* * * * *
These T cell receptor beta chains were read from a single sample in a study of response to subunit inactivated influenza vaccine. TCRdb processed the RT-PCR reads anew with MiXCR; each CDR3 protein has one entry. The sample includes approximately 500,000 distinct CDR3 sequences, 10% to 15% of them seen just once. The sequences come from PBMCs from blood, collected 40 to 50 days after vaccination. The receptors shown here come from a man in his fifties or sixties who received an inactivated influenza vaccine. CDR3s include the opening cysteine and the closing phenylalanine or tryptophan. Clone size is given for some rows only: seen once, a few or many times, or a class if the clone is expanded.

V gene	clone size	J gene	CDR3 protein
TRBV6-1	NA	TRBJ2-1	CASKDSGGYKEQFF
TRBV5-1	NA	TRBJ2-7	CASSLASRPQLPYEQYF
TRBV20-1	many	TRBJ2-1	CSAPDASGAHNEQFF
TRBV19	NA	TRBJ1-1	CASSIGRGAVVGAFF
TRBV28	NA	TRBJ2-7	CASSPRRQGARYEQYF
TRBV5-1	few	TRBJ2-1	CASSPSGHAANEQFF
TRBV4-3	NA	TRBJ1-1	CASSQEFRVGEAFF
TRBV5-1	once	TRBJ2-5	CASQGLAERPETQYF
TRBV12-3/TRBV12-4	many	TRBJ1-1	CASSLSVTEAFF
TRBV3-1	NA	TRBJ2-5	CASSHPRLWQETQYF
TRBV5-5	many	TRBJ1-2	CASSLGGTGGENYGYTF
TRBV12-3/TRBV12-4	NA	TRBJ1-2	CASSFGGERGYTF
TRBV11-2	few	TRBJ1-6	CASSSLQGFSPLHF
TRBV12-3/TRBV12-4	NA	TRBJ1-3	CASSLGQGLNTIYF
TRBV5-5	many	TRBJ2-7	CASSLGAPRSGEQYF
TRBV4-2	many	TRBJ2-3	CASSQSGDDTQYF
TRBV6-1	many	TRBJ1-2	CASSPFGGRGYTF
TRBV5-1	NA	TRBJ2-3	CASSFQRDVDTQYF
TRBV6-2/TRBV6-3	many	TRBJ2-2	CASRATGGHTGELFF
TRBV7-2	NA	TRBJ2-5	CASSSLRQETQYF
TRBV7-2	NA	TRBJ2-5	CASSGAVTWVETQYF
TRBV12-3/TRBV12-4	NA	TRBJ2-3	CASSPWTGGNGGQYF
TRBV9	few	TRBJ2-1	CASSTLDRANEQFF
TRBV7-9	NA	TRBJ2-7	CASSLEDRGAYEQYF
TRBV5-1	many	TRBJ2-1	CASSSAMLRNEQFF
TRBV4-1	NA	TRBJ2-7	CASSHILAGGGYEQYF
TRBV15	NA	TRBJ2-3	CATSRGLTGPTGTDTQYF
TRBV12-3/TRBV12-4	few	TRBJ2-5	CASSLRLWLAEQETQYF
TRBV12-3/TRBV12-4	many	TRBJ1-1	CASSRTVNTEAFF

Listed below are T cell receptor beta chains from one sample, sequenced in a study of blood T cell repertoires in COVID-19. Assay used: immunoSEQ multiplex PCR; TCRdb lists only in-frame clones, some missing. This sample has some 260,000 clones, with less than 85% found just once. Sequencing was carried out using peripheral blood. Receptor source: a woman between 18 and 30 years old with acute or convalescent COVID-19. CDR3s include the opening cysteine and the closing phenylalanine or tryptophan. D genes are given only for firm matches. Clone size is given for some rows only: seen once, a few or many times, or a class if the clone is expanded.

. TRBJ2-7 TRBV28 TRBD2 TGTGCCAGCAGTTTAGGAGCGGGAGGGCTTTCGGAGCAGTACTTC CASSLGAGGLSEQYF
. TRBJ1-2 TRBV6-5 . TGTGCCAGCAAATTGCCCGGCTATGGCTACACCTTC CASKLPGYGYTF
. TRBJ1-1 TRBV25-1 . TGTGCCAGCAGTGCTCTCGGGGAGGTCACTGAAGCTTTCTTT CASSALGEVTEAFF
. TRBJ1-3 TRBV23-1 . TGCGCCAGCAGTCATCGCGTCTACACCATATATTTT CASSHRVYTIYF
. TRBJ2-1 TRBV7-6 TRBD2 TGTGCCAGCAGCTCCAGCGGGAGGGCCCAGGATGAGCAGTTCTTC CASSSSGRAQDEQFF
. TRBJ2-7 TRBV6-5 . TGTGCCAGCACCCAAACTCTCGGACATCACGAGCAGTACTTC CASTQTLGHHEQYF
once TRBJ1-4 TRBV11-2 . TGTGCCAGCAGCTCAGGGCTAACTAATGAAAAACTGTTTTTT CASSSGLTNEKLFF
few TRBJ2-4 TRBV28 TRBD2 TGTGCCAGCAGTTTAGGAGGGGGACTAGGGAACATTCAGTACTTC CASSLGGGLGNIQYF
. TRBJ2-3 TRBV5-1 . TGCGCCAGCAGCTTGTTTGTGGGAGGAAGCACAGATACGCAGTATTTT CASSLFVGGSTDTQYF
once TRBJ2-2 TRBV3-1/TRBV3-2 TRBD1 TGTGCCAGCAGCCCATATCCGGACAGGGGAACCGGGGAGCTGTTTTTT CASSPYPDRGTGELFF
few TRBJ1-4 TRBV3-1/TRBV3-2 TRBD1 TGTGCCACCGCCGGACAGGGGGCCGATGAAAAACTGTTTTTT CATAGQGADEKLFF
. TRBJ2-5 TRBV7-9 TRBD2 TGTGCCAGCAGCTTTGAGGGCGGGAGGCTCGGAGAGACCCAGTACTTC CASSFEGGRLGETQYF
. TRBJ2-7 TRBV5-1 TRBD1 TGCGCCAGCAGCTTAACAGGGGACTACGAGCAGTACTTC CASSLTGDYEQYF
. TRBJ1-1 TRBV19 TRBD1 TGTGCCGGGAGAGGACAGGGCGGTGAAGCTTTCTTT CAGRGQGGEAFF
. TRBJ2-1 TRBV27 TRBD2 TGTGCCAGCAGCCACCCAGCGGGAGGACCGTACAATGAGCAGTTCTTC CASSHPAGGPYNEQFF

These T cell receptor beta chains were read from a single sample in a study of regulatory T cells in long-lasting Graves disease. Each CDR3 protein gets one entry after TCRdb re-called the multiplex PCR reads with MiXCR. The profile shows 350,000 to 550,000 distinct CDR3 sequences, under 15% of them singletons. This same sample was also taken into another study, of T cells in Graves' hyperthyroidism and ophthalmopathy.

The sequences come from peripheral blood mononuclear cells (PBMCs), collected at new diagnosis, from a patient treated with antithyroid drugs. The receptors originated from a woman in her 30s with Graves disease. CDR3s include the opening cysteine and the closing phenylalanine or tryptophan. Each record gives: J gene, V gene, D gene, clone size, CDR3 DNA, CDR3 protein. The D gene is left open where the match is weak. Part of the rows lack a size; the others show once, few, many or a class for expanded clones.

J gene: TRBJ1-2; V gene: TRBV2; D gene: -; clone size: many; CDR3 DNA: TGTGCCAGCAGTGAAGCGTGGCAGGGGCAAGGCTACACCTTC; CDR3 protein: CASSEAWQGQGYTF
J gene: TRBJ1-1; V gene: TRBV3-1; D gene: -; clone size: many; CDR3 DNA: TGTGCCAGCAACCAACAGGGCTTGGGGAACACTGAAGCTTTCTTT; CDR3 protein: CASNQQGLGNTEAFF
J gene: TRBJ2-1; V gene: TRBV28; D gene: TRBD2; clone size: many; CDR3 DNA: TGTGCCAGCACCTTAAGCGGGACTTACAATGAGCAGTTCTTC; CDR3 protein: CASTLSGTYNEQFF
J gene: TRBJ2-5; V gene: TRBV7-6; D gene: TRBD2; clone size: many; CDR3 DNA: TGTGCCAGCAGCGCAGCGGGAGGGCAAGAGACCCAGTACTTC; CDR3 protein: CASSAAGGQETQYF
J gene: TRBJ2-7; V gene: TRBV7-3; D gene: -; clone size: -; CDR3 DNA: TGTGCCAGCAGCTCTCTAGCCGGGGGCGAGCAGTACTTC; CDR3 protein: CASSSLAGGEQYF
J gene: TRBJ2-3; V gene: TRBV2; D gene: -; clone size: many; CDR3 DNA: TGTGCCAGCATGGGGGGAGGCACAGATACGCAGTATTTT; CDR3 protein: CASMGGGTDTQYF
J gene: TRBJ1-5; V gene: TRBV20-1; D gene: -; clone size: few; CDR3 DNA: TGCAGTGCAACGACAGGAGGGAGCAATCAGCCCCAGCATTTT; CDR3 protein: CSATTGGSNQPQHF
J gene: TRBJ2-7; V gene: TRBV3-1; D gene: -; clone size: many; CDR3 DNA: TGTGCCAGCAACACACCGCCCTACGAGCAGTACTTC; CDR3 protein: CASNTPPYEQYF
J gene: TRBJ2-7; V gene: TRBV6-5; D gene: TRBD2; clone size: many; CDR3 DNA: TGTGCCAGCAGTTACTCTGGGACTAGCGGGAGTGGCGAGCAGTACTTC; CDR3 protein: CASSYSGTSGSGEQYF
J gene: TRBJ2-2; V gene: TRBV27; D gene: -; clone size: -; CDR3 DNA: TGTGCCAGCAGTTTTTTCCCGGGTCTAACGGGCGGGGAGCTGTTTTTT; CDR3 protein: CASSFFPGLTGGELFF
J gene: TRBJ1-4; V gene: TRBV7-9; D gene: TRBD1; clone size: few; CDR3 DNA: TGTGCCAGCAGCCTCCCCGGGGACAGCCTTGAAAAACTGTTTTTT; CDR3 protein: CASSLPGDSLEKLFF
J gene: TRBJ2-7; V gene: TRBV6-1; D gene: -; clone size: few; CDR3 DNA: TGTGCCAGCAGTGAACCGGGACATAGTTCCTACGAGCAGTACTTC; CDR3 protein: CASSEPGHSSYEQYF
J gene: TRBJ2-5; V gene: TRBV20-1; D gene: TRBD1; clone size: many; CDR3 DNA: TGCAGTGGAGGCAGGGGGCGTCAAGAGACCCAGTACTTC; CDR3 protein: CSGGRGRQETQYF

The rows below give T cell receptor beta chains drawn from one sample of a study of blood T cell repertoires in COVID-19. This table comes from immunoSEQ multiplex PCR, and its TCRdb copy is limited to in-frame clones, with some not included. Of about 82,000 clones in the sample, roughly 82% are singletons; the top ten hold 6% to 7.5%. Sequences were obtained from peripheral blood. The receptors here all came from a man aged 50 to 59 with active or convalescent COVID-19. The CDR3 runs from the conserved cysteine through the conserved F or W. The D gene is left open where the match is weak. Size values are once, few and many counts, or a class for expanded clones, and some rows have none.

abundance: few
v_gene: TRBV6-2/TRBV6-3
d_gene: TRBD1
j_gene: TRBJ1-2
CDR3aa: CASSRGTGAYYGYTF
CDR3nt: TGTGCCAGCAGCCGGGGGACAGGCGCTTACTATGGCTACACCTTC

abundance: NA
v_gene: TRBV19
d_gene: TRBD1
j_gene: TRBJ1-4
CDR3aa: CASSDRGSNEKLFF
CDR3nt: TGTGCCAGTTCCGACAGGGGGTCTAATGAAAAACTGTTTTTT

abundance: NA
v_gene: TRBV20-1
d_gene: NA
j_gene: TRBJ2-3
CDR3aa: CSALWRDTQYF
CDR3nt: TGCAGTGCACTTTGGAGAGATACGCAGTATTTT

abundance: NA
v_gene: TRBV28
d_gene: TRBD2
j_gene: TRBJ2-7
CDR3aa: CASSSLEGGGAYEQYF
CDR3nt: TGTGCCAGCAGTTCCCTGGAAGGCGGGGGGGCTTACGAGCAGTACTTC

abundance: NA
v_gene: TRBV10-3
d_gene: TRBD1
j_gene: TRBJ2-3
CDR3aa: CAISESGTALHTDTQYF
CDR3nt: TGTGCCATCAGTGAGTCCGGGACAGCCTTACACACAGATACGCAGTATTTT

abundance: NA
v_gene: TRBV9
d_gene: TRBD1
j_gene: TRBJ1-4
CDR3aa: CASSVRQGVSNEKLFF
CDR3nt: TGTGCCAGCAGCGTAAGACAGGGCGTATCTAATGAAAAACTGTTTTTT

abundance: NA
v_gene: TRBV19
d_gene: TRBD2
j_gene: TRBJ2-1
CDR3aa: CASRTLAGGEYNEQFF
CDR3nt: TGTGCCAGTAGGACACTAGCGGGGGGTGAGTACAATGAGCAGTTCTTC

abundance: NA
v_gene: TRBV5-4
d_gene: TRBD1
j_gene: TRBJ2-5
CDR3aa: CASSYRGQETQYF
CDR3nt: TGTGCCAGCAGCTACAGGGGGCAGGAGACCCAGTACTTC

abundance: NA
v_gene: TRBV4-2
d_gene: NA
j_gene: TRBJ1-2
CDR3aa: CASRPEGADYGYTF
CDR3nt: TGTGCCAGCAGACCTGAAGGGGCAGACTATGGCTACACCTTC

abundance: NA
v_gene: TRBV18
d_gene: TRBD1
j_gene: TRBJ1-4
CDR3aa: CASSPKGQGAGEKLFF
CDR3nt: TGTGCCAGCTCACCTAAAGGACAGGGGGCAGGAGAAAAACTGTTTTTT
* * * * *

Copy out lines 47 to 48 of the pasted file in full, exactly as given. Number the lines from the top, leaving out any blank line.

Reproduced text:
. TRBJ2-1 TRBV27 TRBD2 TGTGCCAGCAGCCACCCAGCGGGAGGACCGTACAATGAGCAGTTCTTC CASSHPAGGPYNEQFF

These T cell receptor beta chains were read from a single sample in a study of regulatory T cells in long-lasting Graves disease. Each CDR3 protein gets one entry after TCRdb re-called the multiplex PCR reads with MiXCR. The profile shows 350,000 to 550,000 distinct CDR3 sequences, under 15% of them singletons. This same sample was also taken into another study, of T cells in Graves' hyperthyroidism and ophthalmopathy.